Regions of the Periodic Table

period:  a row of the periodic table.  Properties of the elements are periodic, meaning that they repeat after a specific interval.  Elements in the same period have their highest energy electrons in the same principal energy level.

group (family):  a column of the periodic table.  Elements in the same group have the same number of valence electrons, and therefore have similar chemical and physical properties.

Metals, Non-Metals & Metalloids

metals:  elements to the left of and below the “stairstep line.”

non-metals:  elements to the right of and above the “stairstep line.”

metalloids:  most of the elements that touch the “stairstep line”.  (All except for Al and Po).



·      shiny

·      high density

·      good conductors of heat & electricity

·      malleable & ductile (can be reshaped by hammering, bending and stretching)

·      high melting & boiling points

·      most have 3 or fewer valence electrons

·      tend to form positive ions



·      dull

·      low density

·      poor conductors of heat & electricity

·      brittle

·      low melting & boiling points

·      most have 4 or more valence electrons

·      tend to form negative ions


metalloids:  can have properties “in between” or can have some properties like metals and others like non-metals.

Groups of Elements

alkali metals:  elements in group IA of the periodic table.

·      1 valence electron (form +1 ions)

·      very reactive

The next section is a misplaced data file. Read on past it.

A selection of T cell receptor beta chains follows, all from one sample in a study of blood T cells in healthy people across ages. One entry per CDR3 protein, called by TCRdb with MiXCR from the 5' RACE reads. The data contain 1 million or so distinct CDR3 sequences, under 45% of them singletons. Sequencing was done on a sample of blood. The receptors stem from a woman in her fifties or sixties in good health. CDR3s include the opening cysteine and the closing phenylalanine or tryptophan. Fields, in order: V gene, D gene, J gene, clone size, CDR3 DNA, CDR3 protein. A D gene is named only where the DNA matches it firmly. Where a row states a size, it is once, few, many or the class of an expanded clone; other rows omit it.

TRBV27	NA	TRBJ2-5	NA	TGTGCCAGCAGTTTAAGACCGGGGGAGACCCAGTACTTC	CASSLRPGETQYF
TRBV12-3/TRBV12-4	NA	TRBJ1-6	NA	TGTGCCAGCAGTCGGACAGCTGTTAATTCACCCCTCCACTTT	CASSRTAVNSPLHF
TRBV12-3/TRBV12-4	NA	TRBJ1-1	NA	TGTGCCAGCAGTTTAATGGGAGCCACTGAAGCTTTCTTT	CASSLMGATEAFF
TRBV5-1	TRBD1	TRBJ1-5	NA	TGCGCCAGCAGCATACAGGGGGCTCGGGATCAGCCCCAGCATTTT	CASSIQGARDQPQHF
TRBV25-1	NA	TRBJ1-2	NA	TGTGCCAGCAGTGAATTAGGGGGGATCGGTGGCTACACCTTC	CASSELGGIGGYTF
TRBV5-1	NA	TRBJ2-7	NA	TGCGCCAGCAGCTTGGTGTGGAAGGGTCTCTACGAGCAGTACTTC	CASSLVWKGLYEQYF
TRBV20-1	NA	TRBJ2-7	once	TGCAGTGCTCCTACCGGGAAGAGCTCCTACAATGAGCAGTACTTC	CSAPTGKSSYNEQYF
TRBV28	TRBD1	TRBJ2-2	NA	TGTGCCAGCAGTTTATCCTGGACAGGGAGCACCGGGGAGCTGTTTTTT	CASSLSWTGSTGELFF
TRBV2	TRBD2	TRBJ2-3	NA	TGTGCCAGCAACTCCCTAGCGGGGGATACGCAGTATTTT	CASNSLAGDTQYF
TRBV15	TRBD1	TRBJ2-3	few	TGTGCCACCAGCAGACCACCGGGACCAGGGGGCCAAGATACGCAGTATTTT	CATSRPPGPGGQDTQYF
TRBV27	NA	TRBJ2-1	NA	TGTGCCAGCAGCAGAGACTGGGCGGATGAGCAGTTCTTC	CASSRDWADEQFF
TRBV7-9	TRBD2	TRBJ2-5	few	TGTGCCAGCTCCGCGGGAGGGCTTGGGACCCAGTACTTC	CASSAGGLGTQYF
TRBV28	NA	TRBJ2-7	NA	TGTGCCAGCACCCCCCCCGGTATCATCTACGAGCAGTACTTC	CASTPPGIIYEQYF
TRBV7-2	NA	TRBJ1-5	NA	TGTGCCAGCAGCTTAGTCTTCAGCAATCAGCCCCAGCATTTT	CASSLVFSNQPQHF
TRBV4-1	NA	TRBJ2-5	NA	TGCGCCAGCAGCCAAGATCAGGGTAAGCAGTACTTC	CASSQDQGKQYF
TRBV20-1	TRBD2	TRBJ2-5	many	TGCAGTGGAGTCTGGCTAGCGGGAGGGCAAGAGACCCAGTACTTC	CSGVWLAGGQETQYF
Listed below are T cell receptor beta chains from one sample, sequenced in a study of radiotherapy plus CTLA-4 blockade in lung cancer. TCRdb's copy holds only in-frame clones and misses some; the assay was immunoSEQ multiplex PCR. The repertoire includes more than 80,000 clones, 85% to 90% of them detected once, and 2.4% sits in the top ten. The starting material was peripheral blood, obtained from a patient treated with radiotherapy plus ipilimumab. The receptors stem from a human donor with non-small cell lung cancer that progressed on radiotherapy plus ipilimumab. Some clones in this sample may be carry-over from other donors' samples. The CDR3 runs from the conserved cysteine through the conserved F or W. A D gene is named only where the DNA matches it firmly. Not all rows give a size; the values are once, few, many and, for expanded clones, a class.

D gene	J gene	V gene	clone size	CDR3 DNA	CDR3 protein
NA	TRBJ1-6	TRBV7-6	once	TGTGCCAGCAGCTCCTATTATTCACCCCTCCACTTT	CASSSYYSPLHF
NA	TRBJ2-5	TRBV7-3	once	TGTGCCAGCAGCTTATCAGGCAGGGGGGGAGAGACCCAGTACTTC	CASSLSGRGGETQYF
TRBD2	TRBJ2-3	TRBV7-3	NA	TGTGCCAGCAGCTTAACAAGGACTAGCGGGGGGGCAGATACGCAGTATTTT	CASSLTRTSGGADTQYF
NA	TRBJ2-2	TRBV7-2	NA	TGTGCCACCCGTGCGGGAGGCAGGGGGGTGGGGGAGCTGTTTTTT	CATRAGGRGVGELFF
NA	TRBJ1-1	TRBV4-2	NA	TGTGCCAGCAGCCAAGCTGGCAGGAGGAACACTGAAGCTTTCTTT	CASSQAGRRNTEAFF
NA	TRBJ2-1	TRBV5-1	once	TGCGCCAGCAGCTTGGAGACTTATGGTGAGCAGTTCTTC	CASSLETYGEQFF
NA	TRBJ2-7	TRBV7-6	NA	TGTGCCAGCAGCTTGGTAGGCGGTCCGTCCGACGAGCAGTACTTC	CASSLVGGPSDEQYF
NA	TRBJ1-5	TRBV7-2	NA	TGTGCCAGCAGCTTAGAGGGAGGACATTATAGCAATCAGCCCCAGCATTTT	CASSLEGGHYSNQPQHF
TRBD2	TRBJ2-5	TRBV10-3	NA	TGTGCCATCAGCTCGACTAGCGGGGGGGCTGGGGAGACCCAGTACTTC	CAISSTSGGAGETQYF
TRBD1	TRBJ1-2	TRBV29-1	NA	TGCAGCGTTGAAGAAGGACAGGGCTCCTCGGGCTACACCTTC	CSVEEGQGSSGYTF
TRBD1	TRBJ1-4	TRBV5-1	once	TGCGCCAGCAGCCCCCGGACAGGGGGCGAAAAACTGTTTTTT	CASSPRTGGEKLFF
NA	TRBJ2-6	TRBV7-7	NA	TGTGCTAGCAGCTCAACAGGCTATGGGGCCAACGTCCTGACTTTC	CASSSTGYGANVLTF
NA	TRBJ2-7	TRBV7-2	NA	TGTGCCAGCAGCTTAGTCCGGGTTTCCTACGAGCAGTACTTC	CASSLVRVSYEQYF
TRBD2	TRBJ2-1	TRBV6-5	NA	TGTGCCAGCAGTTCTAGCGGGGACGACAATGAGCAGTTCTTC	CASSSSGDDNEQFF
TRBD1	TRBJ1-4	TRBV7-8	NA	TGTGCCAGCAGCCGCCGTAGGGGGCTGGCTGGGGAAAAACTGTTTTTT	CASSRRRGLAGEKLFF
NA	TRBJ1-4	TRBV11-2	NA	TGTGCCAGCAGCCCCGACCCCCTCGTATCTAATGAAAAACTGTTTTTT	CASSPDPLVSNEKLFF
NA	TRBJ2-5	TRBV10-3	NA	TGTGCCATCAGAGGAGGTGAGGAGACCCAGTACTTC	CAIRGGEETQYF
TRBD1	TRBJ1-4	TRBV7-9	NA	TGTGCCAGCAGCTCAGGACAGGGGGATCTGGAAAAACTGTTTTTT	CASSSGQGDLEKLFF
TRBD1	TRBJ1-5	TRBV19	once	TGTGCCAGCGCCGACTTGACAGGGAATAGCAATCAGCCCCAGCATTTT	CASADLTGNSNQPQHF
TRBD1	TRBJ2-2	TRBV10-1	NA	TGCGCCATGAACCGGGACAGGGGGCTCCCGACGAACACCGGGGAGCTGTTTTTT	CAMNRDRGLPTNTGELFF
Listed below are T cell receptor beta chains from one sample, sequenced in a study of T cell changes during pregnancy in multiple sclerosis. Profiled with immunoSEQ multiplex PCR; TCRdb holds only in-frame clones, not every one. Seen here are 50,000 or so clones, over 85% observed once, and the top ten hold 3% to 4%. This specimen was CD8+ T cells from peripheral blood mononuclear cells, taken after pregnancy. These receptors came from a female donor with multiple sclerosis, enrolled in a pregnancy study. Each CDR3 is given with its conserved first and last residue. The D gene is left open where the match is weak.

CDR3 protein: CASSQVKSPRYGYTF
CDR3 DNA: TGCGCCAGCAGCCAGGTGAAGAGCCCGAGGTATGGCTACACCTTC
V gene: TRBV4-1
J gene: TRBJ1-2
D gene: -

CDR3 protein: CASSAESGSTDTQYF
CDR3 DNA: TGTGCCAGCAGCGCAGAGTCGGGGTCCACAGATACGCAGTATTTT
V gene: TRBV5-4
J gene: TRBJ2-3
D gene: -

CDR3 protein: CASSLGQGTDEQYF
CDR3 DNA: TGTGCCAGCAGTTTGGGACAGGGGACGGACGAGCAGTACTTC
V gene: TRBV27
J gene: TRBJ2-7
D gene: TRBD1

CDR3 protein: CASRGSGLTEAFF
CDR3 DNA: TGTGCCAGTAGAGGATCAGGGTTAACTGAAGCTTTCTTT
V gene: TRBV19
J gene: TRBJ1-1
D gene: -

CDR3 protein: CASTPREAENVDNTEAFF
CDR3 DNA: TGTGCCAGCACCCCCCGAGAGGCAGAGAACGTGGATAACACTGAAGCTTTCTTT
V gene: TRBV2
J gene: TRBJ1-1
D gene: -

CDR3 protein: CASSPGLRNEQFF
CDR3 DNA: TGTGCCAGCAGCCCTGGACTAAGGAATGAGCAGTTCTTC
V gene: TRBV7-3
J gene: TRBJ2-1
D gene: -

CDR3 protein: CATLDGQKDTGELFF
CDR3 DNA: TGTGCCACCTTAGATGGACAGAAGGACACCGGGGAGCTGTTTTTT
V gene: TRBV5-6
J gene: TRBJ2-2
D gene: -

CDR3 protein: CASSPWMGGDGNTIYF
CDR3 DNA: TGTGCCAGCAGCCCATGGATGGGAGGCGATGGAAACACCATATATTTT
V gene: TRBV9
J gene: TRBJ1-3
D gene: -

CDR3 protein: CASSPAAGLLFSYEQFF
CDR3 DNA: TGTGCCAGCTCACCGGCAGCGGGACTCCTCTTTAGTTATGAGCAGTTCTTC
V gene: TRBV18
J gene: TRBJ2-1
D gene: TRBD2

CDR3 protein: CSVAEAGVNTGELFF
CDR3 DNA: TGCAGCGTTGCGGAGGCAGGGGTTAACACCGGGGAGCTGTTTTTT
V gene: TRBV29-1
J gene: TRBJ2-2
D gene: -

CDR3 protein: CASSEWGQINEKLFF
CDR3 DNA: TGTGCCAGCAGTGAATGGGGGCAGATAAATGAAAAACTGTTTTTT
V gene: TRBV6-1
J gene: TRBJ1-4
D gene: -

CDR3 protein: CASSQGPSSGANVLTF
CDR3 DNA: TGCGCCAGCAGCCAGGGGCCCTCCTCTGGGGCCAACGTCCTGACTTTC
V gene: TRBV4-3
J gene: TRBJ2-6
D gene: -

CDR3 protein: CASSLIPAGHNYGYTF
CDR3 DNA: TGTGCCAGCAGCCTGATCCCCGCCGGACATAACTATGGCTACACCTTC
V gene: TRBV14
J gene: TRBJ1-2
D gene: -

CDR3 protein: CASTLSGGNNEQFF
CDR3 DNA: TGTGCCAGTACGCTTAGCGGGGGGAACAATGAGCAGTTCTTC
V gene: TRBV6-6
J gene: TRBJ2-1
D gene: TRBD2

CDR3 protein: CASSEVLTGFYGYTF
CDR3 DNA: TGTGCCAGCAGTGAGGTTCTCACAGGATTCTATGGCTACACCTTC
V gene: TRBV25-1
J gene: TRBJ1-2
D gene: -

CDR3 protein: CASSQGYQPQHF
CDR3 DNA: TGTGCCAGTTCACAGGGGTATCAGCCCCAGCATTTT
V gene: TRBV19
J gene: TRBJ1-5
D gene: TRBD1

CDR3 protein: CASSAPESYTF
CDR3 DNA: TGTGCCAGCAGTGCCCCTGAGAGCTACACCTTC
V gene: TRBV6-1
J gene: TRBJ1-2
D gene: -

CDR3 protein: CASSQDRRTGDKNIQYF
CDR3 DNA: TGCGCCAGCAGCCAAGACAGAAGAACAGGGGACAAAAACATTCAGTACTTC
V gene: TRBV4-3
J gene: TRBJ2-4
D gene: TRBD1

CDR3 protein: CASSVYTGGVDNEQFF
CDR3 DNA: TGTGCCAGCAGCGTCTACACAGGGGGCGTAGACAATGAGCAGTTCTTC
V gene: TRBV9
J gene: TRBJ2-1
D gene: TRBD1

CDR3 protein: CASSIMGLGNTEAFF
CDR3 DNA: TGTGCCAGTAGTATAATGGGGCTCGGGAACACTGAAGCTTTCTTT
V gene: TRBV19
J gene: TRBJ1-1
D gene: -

·      soft

·      very high melting & boiling points

·      ions are soluble in water

alkaline earth metals:  elements in group IIA of the periodic table.

·      2 valence electrons (form +2 ions)

·      reactive, though not as much as group I metals

·      very high melting & boiling points

·      ions are not soluble in water

transition metals:  elements in the center section of the periodic table.

·      have a partially-filled d sub-level

·      form colored ions when dissolved in water

·      officially have 2 valence electrons, but can shift electrons into and out of s and d sub-levels.  Often form more than one kind of ion.

·      most are shiny, hard metals with high melting & boiling points

inner transition metals:  elements in the “f block” of the periodic table.

·      are part of the transition metals

·      have a partially-filled f sub-level

·      officially have 2 valence electrons, but can shift electrons between s, d, and f sub-levels.  Usually form ions with +3 charges.

·      are rare

halogens:  elements in group VIIA of the periodic table.

·      7 valence electrons (form −1 ions)

·      reactive

·      diatomic (atoms in pairs) in their natural state:  F2, Cl2, Br2, I2

·      low melting & boiling points.  (F & Cl are gases at room temp; Br is a liquid, and I is a solid, but will melt in your hand.)

·      form salts that are soluble in water (except for fluorine—flouoride salts are not soluble in water.)

noble gases:  elements in group VIIIA of the periodic table.

·      8 valence electrons (except for He which has 2)—full valence shells

·      do not form ions

·      do not react with other compounds

·      gases

·      extremely low melting & boiling points.  (In fact, helium cannot be made into a solid even at absolute zero, except at extremely high pressures.)